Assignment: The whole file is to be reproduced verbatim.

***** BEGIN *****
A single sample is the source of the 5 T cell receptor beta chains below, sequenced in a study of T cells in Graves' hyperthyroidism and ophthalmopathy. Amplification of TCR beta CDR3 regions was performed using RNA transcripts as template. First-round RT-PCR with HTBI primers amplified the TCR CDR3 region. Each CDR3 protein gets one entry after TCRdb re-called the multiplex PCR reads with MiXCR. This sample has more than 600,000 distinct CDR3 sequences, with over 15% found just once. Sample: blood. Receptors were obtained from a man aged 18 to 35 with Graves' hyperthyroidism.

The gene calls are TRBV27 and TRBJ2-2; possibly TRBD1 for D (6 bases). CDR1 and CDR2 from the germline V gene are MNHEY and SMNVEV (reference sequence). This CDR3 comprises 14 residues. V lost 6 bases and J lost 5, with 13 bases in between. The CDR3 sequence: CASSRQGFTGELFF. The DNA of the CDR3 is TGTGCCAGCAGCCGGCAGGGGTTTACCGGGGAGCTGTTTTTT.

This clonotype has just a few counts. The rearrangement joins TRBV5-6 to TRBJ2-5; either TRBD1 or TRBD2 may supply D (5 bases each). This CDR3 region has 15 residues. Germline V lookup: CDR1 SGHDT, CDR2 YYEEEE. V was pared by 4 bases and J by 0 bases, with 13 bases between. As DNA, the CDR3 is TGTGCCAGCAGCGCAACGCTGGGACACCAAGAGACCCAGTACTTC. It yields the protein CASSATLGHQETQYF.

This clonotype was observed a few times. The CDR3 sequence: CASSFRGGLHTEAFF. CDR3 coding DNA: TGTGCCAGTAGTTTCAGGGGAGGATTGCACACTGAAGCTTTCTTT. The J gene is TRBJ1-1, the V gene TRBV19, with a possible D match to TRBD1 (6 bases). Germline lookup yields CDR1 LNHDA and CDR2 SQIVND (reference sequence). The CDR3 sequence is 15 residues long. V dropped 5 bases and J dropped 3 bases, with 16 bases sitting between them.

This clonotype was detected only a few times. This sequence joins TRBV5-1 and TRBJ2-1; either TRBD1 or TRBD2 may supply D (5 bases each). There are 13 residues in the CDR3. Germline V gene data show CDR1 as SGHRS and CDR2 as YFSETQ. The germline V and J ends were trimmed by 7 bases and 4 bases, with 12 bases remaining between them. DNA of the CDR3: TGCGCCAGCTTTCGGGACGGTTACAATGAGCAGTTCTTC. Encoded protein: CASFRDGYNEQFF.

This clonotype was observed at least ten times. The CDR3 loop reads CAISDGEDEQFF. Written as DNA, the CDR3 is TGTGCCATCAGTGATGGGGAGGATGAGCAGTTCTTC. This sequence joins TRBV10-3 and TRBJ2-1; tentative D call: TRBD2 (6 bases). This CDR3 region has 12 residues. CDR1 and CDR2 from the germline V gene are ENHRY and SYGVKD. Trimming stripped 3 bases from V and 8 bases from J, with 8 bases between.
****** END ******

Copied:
A single sample is the source of the 5 T cell receptor beta chains below, sequenced in a study of T cells in Graves' hyperthyroidism and ophthalmopathy. Amplification of TCR beta CDR3 regions was performed using RNA transcripts as template. First-round RT-PCR with HTBI primers amplified the TCR CDR3 region. Each CDR3 protein gets one entry after TCRdb re-called the multiplex PCR reads with MiXCR. This sample has more than 600,000 distinct CDR3 sequences, with over 15% found just once. Sample: blood. Receptors were obtained from a man aged 18 to 35 with Graves' hyperthyroidism.

The gene calls are TRBV27 and TRBJ2-2; possibly TRBD1 for D (6 bases). CDR1 and CDR2 from the germline V gene are MNHEY and SMNVEV (reference sequence). This CDR3 comprises 14 residues. V lost 6 bases and J lost 5, with 13 bases in between. The CDR3 sequence: CASSRQGFTGELFF. The DNA of the CDR3 is TGTGCCAGCAGCCGGCAGGGGTTTACCGGGGAGCTGTTTTTT.

This clonotype has just a few counts. The rearrangement joins TRBV5-6 to TRBJ2-5; either TRBD1 or TRBD2 may supply D (5 bases each). This CDR3 region has 15 residues. Germline V lookup: CDR1 SGHDT, CDR2 YYEEEE. V was pared by 4 bases and J by 0 bases, with 13 bases between. As DNA, the CDR3 is TGTGCCAGCAGCGCAACGCTGGGACACCAAGAGACCCAGTACTTC. It yields the protein CASSATLGHQETQYF.

This clonotype was observed a few times. The CDR3 sequence: CASSFRGGLHTEAFF. CDR3 coding DNA: TGTGCCAGTAGTTTCAGGGGAGGATTGCACACTGAAGCTTTCTTT. The J gene is TRBJ1-1, the V gene TRBV19, with a possible D match to TRBD1 (6 bases). Germline lookup yields CDR1 LNHDA and CDR2 SQIVND (reference sequence). The CDR3 sequence is 15 residues long. V dropped 5 bases and J dropped 3 bases, with 16 bases sitting between them.

This clonotype was detected only a few times. This sequence joins TRBV5-1 and TRBJ2-1; either TRBD1 or TRBD2 may supply D (5 bases each). There are 13 residues in the CDR3. Germline V gene data show CDR1 as SGHRS and CDR2 as YFSETQ. The germline V and J ends were trimmed by 7 bases and 4 bases, with 12 bases remaining between them. DNA of the CDR3: TGCGCCAGCTTTCGGGACGGTTACAATGAGCAGTTCTTC. Encoded protein: CASFRDGYNEQFF.

This clonotype was observed at least ten times. The CDR3 loop reads CAISDGEDEQFF. Written as DNA, the CDR3 is TGTGCCATCAGTGATGGGGAGGATGAGCAGTTCTTC. This sequence joins TRBV10-3 and TRBJ2-1; tentative D call: TRBD2 (6 bases). This CDR3 region has 12 residues. CDR1 and CDR2 from the germline V gene are ENHRY and SYGVKD. Trimming stripped 3 bases from V and 8 bases from J, with 8 bases between.